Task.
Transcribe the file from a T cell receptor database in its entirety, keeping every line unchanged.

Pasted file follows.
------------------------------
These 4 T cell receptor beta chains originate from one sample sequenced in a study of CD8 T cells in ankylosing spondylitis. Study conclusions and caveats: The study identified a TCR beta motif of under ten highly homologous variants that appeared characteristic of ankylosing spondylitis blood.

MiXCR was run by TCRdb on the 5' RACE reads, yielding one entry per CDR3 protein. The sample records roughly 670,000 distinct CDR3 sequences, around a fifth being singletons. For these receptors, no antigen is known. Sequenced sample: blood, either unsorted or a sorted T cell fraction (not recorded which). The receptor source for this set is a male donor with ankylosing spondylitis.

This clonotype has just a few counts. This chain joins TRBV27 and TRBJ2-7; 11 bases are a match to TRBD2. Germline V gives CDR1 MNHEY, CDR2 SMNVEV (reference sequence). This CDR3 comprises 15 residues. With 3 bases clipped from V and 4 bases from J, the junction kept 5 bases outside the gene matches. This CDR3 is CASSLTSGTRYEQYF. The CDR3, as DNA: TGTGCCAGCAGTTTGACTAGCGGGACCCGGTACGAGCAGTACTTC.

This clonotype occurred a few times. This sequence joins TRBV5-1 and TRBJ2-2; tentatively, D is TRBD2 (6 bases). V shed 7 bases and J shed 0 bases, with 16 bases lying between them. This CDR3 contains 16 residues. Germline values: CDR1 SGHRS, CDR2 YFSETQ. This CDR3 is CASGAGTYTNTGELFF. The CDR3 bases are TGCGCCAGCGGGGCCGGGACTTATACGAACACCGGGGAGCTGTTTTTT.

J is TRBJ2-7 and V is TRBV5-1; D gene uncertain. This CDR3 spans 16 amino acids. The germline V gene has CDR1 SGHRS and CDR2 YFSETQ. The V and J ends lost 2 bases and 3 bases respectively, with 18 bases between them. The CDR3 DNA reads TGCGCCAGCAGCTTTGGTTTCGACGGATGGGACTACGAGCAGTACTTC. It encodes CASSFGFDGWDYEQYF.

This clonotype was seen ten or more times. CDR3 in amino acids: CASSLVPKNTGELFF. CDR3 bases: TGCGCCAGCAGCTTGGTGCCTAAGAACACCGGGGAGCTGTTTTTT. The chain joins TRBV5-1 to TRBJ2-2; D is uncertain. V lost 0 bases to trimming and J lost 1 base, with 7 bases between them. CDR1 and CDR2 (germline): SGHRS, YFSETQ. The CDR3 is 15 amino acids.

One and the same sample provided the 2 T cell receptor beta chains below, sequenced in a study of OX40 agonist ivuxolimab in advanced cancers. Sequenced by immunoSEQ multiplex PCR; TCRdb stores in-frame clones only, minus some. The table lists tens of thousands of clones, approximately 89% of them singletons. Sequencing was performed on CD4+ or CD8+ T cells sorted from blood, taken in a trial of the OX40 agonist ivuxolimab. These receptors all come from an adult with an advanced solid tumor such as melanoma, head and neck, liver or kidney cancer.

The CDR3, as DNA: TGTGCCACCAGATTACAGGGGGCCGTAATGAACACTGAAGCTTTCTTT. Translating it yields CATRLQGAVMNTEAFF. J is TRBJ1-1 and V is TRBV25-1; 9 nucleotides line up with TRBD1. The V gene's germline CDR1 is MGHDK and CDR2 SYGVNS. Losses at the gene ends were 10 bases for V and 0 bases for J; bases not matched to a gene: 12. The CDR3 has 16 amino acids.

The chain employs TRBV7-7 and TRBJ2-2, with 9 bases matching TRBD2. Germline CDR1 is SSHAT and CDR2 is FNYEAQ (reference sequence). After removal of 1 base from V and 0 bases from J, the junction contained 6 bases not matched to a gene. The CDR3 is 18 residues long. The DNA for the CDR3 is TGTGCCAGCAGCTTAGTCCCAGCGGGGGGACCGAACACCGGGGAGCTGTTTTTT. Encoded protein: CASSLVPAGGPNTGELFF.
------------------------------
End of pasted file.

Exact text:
These 4 T cell receptor beta chains originate from one sample sequenced in a study of CD8 T cells in ankylosing spondylitis. Study conclusions and caveats: The study identified a TCR beta motif of under ten highly homologous variants that appeared characteristic of ankylosing spondylitis blood.

MiXCR was run by TCRdb on the 5' RACE reads, yielding one entry per CDR3 protein. The sample records roughly 670,000 distinct CDR3 sequences, around a fifth being singletons. For these receptors, no antigen is known. Sequenced sample: blood, either unsorted or a sorted T cell fraction (not recorded which). The receptor source for this set is a male donor with ankylosing spondylitis.

This clonotype has just a few counts. This chain joins TRBV27 and TRBJ2-7; 11 bases are a match to TRBD2. Germline V gives CDR1 MNHEY, CDR2 SMNVEV (reference sequence). This CDR3 comprises 15 residues. With 3 bases clipped from V and 4 bases from J, the junction kept 5 bases outside the gene matches. This CDR3 is CASSLTSGTRYEQYF. The CDR3, as DNA: TGTGCCAGCAGTTTGACTAGCGGGACCCGGTACGAGCAGTACTTC.

This clonotype occurred a few times. This sequence joins TRBV5-1 and TRBJ2-2; tentatively, D is TRBD2 (6 bases). V shed 7 bases and J shed 0 bases, with 16 bases lying between them. This CDR3 contains 16 residues. Germline values: CDR1 SGHRS, CDR2 YFSETQ. This CDR3 is CASGAGTYTNTGELFF. The CDR3 bases are TGCGCCAGCGGGGCCGGGACTTATACGAACACCGGGGAGCTGTTTTTT.

J is TRBJ2-7 and V is TRBV5-1; D gene uncertain. This CDR3 spans 16 amino acids. The germline V gene has CDR1 SGHRS and CDR2 YFSETQ. The V and J ends lost 2 bases and 3 bases respectively, with 18 bases between them. The CDR3 DNA reads TGCGCCAGCAGCTTTGGTTTCGACGGATGGGACTACGAGCAGTACTTC. It encodes CASSFGFDGWDYEQYF.

This clonotype was seen ten or more times. CDR3 in amino acids: CASSLVPKNTGELFF. CDR3 bases: TGCGCCAGCAGCTTGGTGCCTAAGAACACCGGGGAGCTGTTTTTT. The chain joins TRBV5-1 to TRBJ2-2; D is uncertain. V lost 0 bases to trimming and J lost 1 base, with 7 bases between them. CDR1 and CDR2 (germline): SGHRS, YFSETQ. The CDR3 is 15 amino acids.

One and the same sample provided the 2 T cell receptor beta chains below, sequenced in a study of OX40 agonist ivuxolimab in advanced cancers. Sequenced by immunoSEQ multiplex PCR; TCRdb stores in-frame clones only, minus some. The table lists tens of thousands of clones, approximately 89% of them singletons. Sequencing was performed on CD4+ or CD8+ T cells sorted from blood, taken in a trial of the OX40 agonist ivuxolimab. These receptors all come from an adult with an advanced solid tumor such as melanoma, head and neck, liver or kidney cancer.

The CDR3, as DNA: TGTGCCACCAGATTACAGGGGGCCGTAATGAACACTGAAGCTTTCTTT. Translating it yields CATRLQGAVMNTEAFF. J is TRBJ1-1 and V is TRBV25-1; 9 nucleotides line up with TRBD1. The V gene's germline CDR1 is MGHDK and CDR2 SYGVNS. Losses at the gene ends were 10 bases for V and 0 bases for J; bases not matched to a gene: 12. The CDR3 has 16 amino acids.

The chain employs TRBV7-7 and TRBJ2-2, with 9 bases matching TRBD2. Germline CDR1 is SSHAT and CDR2 is FNYEAQ (reference sequence). After removal of 1 base from V and 0 bases from J, the junction contained 6 bases not matched to a gene. The CDR3 is 18 residues long. The DNA for the CDR3 is TGTGCCAGCAGCTTAGTCCCAGCGGGGGGACCGAACACCGGGGAGCTGTTTTTT. Encoded protein: CASSLVPAGGPNTGELFF.